Yeah, but even for a lot of creators, they’re still a one-person show, I mean, for doing this by themselves, which is crazy.

 

Katya Allison:

It is. I think it’s absolutely insane. In the kind of conversations that you’ve had, is there a consistent sentiment from a creator standpoint about brands that reach out to them? And like, what’s that? What’s the creator sentiment behind everything?

 

Kaya Yurieff:

I think the biggest thing is just if a brand can give them creative control because I think a lot of creators get spooked or are annoyed when brands are like, “OK, we want to work with you. And we need this by next Tuesday. And this is the script, and this is what we want.” And I think a lot of creators want brands to just trust them. Like, I know how to speak to my audience. I know it’s gonna resonate. 

 

I was just actually on a panel. And we were talking about red flags and brand sponsorship deals and managers. And this topic came up a lot where, you know, you want to make sure in the contract that, like, they’ve talked about revisions, and like what they expect and, like, you’ve had all that conversation so that a creator then isn’t reshooting a brand campaign five times and wasting time for that. So there are a lot of considerations, but I think the biggest thing I hear is just that the brand really trusts you to integrate them into the content and not exert too much control over the messaging of it.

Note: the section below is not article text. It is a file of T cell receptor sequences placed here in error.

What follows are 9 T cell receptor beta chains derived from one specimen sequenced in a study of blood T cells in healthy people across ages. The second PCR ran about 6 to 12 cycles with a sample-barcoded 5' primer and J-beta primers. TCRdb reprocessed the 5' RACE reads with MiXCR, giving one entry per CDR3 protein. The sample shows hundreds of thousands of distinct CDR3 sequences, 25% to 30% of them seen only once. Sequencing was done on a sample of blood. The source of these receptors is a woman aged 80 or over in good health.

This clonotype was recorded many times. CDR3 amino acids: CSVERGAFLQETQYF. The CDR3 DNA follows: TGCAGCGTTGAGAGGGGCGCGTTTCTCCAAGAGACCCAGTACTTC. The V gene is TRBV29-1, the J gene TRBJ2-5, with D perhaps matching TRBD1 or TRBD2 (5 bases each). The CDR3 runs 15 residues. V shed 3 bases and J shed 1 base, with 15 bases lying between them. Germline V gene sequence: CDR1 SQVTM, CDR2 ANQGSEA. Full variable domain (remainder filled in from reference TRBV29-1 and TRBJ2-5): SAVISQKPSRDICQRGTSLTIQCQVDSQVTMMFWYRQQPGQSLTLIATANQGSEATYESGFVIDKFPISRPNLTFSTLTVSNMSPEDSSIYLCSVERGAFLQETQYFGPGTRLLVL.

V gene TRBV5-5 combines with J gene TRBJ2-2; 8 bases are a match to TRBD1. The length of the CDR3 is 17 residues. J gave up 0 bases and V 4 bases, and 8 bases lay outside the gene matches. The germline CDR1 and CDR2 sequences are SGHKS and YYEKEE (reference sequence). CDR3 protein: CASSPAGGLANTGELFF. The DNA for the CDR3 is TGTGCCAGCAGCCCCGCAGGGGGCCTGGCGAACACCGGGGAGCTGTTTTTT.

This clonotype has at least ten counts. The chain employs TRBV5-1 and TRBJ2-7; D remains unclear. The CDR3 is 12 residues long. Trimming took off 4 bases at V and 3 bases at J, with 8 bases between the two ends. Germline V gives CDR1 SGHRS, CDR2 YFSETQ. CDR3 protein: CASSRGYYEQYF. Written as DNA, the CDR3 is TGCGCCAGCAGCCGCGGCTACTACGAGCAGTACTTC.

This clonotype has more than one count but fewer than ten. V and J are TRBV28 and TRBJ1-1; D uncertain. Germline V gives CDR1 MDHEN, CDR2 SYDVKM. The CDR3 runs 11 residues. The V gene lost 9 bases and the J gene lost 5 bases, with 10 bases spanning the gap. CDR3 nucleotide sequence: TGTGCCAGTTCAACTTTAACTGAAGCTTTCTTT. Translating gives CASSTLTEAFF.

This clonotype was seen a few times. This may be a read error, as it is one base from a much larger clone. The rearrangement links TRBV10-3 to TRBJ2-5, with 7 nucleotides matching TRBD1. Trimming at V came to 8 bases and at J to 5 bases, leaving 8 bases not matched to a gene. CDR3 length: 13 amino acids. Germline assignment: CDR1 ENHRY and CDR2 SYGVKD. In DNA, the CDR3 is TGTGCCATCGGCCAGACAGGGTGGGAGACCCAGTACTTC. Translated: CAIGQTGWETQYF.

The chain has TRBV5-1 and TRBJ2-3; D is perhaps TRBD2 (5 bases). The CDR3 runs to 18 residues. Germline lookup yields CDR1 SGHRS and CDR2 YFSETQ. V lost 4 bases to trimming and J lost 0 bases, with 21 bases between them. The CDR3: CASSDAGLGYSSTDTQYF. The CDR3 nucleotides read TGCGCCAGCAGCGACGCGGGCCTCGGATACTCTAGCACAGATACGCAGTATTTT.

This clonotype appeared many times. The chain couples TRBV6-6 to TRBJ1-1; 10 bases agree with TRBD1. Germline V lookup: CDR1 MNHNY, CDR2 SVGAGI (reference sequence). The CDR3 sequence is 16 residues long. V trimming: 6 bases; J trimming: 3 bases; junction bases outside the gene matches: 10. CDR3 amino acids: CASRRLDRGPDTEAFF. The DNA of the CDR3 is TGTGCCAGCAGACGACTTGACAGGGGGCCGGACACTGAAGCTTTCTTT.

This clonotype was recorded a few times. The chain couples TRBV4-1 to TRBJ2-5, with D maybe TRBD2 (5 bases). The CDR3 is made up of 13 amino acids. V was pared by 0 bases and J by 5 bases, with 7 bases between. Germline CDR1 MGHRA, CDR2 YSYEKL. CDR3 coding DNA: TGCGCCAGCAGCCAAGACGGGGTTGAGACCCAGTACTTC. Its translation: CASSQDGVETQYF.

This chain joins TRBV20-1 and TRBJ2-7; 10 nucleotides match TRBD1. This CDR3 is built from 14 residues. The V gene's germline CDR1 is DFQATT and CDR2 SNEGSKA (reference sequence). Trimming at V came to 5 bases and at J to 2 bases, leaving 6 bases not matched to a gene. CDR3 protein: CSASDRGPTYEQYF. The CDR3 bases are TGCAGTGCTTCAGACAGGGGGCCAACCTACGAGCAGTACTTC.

Katya Allison:

I think that’s a great idea, and it’s definitely something that we ourselves really harp on as well too. That’s how you get like that off. Then take content because you want a creator to genuinely know and love your brands. I mean, maybe they don’t have to be in love, but they have to have a very strong like for it, right? 

 

On the brand side, there is the rate fluctuation, right? Like, have you seen the prices? What kind of trends are you seeing in regard to payments? And has it really fluctuated?

 

Kaya Yurieff: